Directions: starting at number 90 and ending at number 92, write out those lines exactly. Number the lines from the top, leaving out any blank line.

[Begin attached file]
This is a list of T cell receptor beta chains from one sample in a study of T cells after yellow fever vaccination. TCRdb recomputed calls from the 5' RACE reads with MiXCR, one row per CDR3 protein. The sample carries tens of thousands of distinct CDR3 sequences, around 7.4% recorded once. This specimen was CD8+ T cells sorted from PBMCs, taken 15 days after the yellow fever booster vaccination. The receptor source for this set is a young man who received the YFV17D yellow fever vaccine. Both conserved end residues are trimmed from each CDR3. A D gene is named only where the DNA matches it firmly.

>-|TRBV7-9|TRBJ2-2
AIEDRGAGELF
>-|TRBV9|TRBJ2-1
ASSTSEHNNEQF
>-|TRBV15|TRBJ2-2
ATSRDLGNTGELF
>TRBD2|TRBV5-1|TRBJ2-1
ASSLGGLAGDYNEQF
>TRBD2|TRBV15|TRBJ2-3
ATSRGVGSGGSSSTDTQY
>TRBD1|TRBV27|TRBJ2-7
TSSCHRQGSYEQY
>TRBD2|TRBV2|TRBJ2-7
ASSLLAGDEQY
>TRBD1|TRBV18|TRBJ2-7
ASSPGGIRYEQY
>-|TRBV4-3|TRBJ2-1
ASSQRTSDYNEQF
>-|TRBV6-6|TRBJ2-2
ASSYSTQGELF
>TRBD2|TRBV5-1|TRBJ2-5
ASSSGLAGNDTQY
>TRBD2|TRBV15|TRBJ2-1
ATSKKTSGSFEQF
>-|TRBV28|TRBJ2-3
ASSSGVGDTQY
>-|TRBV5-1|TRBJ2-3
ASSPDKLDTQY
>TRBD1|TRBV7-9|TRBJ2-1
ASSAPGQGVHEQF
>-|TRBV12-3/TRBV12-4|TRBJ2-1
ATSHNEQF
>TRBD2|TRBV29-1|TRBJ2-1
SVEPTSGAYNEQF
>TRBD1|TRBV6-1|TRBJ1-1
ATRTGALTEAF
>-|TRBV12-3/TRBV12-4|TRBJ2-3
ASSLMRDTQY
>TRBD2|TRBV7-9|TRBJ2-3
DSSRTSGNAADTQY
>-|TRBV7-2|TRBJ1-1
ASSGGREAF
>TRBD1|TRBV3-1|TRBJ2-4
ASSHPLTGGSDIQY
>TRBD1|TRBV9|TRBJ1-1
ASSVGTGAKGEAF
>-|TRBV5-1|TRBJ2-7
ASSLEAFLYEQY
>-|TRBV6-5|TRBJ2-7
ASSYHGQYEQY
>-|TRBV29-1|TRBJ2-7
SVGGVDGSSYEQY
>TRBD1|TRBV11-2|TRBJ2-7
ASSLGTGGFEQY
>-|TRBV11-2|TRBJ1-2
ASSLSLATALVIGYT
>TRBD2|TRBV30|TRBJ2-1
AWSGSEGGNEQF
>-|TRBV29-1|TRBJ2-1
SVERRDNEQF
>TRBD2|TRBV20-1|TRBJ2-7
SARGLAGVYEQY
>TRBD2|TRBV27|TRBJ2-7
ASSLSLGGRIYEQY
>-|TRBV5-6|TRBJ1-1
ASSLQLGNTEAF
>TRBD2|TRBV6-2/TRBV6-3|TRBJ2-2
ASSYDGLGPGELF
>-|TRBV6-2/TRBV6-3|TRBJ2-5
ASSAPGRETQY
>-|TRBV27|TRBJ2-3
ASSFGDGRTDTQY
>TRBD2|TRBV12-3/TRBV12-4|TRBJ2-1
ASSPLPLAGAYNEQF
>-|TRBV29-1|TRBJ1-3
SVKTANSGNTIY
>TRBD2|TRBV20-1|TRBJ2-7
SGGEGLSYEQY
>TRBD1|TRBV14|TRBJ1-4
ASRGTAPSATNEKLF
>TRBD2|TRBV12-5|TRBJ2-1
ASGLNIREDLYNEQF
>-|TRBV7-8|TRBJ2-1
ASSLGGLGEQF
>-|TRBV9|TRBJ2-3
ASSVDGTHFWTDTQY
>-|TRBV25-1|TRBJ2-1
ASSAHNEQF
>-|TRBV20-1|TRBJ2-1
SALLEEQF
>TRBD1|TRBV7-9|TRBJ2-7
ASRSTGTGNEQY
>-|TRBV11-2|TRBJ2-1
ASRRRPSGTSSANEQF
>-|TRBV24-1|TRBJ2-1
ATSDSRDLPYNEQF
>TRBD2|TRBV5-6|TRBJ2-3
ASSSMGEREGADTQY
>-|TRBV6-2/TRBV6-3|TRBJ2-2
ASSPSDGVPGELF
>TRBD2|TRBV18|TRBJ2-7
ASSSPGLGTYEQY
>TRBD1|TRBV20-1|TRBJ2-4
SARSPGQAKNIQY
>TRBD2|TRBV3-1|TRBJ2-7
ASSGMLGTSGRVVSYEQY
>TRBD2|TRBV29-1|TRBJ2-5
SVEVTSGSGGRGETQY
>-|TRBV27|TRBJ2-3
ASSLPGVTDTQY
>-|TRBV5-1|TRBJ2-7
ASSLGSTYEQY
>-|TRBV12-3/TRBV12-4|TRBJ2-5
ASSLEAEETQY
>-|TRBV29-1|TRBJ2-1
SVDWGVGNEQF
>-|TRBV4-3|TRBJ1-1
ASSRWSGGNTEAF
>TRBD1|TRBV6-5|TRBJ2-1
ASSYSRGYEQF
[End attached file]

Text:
>-|TRBV20-1|TRBJ2-1
SALLEEQF
>TRBD1|TRBV7-9|TRBJ2-7